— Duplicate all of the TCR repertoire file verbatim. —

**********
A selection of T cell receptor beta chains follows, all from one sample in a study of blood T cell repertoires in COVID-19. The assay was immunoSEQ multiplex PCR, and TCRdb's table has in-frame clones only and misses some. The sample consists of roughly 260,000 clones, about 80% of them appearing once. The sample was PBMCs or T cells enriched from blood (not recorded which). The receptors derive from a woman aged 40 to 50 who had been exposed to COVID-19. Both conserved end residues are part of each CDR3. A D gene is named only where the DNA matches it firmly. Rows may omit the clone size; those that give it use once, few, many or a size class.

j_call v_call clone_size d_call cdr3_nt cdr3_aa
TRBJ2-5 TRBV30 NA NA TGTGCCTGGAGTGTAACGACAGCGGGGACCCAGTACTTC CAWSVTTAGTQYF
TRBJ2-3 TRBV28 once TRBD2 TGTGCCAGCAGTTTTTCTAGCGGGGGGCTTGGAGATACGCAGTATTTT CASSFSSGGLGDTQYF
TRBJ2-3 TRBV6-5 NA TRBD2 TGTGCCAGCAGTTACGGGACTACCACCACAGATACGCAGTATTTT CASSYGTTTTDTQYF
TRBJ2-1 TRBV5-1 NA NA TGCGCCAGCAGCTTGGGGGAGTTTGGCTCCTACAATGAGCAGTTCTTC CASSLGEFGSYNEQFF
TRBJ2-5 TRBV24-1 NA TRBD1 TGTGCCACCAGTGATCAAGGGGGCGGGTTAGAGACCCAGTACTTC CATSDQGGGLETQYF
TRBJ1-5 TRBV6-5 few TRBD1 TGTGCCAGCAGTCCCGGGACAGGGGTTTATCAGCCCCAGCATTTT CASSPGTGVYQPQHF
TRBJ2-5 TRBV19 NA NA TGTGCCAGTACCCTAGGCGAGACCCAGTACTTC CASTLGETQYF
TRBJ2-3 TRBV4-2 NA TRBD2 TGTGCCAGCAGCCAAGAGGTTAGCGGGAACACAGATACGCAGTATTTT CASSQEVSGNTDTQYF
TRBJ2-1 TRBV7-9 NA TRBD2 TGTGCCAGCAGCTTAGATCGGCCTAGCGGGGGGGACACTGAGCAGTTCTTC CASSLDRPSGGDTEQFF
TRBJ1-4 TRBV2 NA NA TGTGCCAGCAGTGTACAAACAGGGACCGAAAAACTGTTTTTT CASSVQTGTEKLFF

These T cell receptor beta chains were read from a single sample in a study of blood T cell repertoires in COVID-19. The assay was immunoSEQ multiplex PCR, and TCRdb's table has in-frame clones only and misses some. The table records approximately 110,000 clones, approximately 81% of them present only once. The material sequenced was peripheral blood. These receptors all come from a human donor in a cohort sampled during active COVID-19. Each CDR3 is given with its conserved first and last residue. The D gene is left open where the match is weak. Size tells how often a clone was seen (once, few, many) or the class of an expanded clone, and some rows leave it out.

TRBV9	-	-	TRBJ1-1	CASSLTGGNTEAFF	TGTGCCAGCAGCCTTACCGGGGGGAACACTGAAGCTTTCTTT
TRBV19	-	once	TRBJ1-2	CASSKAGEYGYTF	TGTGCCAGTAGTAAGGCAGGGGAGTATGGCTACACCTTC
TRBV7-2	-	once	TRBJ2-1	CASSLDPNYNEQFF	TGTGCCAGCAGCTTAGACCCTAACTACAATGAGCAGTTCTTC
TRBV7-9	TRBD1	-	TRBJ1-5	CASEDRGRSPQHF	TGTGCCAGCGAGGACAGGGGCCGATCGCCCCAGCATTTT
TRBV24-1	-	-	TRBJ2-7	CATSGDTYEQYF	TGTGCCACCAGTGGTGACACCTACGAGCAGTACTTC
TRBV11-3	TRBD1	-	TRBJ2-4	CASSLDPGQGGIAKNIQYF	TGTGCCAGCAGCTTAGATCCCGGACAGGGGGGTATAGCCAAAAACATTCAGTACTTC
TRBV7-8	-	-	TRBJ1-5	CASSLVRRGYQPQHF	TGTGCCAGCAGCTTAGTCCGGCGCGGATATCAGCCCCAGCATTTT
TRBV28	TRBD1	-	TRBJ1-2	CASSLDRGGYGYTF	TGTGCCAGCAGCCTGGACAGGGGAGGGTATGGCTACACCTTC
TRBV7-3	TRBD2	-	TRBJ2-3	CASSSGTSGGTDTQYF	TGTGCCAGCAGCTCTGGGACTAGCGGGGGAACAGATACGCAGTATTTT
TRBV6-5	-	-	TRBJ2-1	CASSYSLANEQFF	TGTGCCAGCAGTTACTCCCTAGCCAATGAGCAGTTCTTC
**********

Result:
A selection of T cell receptor beta chains follows, all from one sample in a study of blood T cell repertoires in COVID-19. The assay was immunoSEQ multiplex PCR, and TCRdb's table has in-frame clones only and misses some. The sample consists of roughly 260,000 clones, about 80% of them appearing once. The sample was PBMCs or T cells enriched from blood (not recorded which). The receptors derive from a woman aged 40 to 50 who had been exposed to COVID-19. Both conserved end residues are part of each CDR3. A D gene is named only where the DNA matches it firmly. Rows may omit the clone size; those that give it use once, few, many or a size class.

j_call v_call clone_size d_call cdr3_nt cdr3_aa
TRBJ2-5 TRBV30 NA NA TGTGCCTGGAGTGTAACGACAGCGGGGACCCAGTACTTC CAWSVTTAGTQYF
TRBJ2-3 TRBV28 once TRBD2 TGTGCCAGCAGTTTTTCTAGCGGGGGGCTTGGAGATACGCAGTATTTT CASSFSSGGLGDTQYF
TRBJ2-3 TRBV6-5 NA TRBD2 TGTGCCAGCAGTTACGGGACTACCACCACAGATACGCAGTATTTT CASSYGTTTTDTQYF
TRBJ2-1 TRBV5-1 NA NA TGCGCCAGCAGCTTGGGGGAGTTTGGCTCCTACAATGAGCAGTTCTTC CASSLGEFGSYNEQFF
TRBJ2-5 TRBV24-1 NA TRBD1 TGTGCCACCAGTGATCAAGGGGGCGGGTTAGAGACCCAGTACTTC CATSDQGGGLETQYF
TRBJ1-5 TRBV6-5 few TRBD1 TGTGCCAGCAGTCCCGGGACAGGGGTTTATCAGCCCCAGCATTTT CASSPGTGVYQPQHF
TRBJ2-5 TRBV19 NA NA TGTGCCAGTACCCTAGGCGAGACCCAGTACTTC CASTLGETQYF
TRBJ2-3 TRBV4-2 NA TRBD2 TGTGCCAGCAGCCAAGAGGTTAGCGGGAACACAGATACGCAGTATTTT CASSQEVSGNTDTQYF
TRBJ2-1 TRBV7-9 NA TRBD2 TGTGCCAGCAGCTTAGATCGGCCTAGCGGGGGGGACACTGAGCAGTTCTTC CASSLDRPSGGDTEQFF
TRBJ1-4 TRBV2 NA NA TGTGCCAGCAGTGTACAAACAGGGACCGAAAAACTGTTTTTT CASSVQTGTEKLFF

These T cell receptor beta chains were read from a single sample in a study of blood T cell repertoires in COVID-19. The assay was immunoSEQ multiplex PCR, and TCRdb's table has in-frame clones only and misses some. The table records approximately 110,000 clones, approximately 81% of them present only once. The material sequenced was peripheral blood. These receptors all come from a human donor in a cohort sampled during active COVID-19. Each CDR3 is given with its conserved first and last residue. The D gene is left open where the match is weak. Size tells how often a clone was seen (once, few, many) or the class of an expanded clone, and some rows leave it out.

TRBV9	-	-	TRBJ1-1	CASSLTGGNTEAFF	TGTGCCAGCAGCCTTACCGGGGGGAACACTGAAGCTTTCTTT
TRBV19	-	once	TRBJ1-2	CASSKAGEYGYTF	TGTGCCAGTAGTAAGGCAGGGGAGTATGGCTACACCTTC
TRBV7-2	-	once	TRBJ2-1	CASSLDPNYNEQFF	TGTGCCAGCAGCTTAGACCCTAACTACAATGAGCAGTTCTTC
TRBV7-9	TRBD1	-	TRBJ1-5	CASEDRGRSPQHF	TGTGCCAGCGAGGACAGGGGCCGATCGCCCCAGCATTTT
TRBV24-1	-	-	TRBJ2-7	CATSGDTYEQYF	TGTGCCACCAGTGGTGACACCTACGAGCAGTACTTC
TRBV11-3	TRBD1	-	TRBJ2-4	CASSLDPGQGGIAKNIQYF	TGTGCCAGCAGCTTAGATCCCGGACAGGGGGGTATAGCCAAAAACATTCAGTACTTC
TRBV7-8	-	-	TRBJ1-5	CASSLVRRGYQPQHF	TGTGCCAGCAGCTTAGTCCGGCGCGGATATCAGCCCCAGCATTTT
TRBV28	TRBD1	-	TRBJ1-2	CASSLDRGGYGYTF	TGTGCCAGCAGCCTGGACAGGGGAGGGTATGGCTACACCTTC
TRBV7-3	TRBD2	-	TRBJ2-3	CASSSGTSGGTDTQYF	TGTGCCAGCAGCTCTGGGACTAGCGGGGGAACAGATACGCAGTATTTT
TRBV6-5	-	-	TRBJ2-1	CASSYSLANEQFF	TGTGCCAGCAGTTACTCCCTAGCCAATGAGCAGTTCTTC